We don’t wish to take political sides, but with the upcoming General Election in May, it is interesting to observe how the political parties are looking at ways to secure votes and win over the electorate.
One of these potential “vote winners” appears to be focused on the restrictions of proposed house-building particularly on Green Belt land. Despite Local Planning Authorities having to demonstrate that they have allocated sufficient building land (including green field sites) to meet their 5 year projected housing supply needs, they will still be able to cite the Green Belt as a major constraint when considering any development proposed within its boundaries. Although this might severely restrict the land available for development to take place, it is considered by the current Government to be essential to prevent unnecessary urban sprawl which is against the wishes of the local people/ electorate of the area. Appropriate development should be considered in consultation with local people using the established Local or Neighbourhood Plan, if there is one currently available (see our next article for further details).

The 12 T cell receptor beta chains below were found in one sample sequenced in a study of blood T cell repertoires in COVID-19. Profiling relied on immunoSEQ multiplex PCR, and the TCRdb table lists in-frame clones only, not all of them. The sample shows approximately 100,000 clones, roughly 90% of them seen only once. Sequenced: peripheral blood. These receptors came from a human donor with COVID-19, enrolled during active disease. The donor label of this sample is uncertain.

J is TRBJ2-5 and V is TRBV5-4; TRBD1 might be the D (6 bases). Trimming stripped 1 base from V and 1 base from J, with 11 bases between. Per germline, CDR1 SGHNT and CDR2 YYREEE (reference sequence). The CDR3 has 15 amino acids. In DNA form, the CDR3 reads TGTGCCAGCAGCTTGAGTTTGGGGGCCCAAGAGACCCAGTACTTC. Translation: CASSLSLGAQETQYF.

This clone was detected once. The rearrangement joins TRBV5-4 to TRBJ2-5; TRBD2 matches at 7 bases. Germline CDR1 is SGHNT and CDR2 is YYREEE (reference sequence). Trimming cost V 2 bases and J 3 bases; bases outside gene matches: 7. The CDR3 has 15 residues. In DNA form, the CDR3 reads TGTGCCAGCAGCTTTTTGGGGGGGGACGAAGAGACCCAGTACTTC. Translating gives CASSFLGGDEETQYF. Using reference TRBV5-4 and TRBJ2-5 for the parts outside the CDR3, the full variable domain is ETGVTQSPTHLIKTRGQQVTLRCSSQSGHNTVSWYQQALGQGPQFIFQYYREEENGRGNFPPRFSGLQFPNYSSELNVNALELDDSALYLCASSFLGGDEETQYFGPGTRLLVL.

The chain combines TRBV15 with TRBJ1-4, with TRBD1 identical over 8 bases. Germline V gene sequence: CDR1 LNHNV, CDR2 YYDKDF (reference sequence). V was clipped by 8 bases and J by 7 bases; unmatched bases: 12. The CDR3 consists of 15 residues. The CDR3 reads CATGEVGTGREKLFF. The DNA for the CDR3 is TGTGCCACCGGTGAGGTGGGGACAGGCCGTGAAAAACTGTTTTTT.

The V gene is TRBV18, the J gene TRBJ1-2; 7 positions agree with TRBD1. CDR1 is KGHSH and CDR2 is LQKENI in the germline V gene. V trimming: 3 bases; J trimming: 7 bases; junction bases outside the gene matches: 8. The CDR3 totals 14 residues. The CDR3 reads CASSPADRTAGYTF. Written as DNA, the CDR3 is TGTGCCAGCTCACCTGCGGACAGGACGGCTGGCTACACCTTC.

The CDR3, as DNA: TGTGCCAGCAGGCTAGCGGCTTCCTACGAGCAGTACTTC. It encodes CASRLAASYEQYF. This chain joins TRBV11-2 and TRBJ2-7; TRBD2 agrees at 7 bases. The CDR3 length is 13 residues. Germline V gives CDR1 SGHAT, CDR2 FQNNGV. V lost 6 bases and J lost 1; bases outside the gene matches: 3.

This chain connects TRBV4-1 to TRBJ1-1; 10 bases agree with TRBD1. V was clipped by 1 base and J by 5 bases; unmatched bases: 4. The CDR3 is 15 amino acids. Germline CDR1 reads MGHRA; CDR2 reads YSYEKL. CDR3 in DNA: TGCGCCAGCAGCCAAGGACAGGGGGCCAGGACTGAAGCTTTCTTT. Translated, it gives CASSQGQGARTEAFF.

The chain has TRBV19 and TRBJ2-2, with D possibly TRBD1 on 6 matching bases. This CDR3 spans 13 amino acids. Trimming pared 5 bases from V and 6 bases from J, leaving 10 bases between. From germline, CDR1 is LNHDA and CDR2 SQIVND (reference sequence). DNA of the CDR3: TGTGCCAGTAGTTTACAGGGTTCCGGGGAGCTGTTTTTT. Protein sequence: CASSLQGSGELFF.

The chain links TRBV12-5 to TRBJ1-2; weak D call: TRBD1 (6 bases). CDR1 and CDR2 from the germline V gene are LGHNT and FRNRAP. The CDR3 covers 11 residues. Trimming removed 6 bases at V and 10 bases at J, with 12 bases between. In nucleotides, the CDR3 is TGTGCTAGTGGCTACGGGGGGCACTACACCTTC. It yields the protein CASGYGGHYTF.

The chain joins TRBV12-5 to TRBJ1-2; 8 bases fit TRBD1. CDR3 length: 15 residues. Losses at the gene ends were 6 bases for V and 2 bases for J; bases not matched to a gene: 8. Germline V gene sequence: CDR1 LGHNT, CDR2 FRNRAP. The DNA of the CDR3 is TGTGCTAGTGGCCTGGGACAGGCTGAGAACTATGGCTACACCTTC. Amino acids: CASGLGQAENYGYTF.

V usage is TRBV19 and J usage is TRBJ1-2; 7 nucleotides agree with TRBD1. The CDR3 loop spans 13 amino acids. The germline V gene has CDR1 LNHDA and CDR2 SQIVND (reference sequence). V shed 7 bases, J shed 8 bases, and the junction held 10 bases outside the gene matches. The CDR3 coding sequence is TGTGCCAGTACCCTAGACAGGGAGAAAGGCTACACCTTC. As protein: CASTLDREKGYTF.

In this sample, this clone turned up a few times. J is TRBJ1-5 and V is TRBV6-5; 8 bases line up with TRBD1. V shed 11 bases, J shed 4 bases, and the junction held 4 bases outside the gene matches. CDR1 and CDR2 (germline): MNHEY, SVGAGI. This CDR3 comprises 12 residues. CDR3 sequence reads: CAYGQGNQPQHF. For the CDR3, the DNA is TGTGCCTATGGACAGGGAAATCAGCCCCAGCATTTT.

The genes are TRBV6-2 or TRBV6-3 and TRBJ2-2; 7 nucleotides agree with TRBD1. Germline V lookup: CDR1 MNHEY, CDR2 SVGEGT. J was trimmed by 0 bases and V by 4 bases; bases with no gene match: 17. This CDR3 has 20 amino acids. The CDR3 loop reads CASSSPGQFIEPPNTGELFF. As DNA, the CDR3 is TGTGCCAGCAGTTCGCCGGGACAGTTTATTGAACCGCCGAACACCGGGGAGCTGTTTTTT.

This is bad news for developers and an excellent time to get your voice heard and object to any such development. Talk to your local MP and remind him or her of the upcoming election and the strength of local opinion against the development, it is sure to be a vote winner!
Watch this space for further election updates regarding planning and development which may affect you and your local community…..
Plans to regularise and upgrade a biogas energy production facility at Crouchland Farm in Plaistow, Sussex have been forcefully refused by West Sussex Council planning committee (March 3, 2015).
Crouchland Farm Biogas attempted to obtain planning permission to allow upgrades of an anaerobic digester together with ancillary equipment together with two further CHP power plants, an effluent lagoon and related infrastructure. Despite the planning application being considered in March 2015 the applicant had already undertaken much of the work that they subsequently sought to obtain permission for... effects of which had already resulted in misery for residents of nearby houses and surrounding villages.
image c/o: http://www.pore.org.uk/news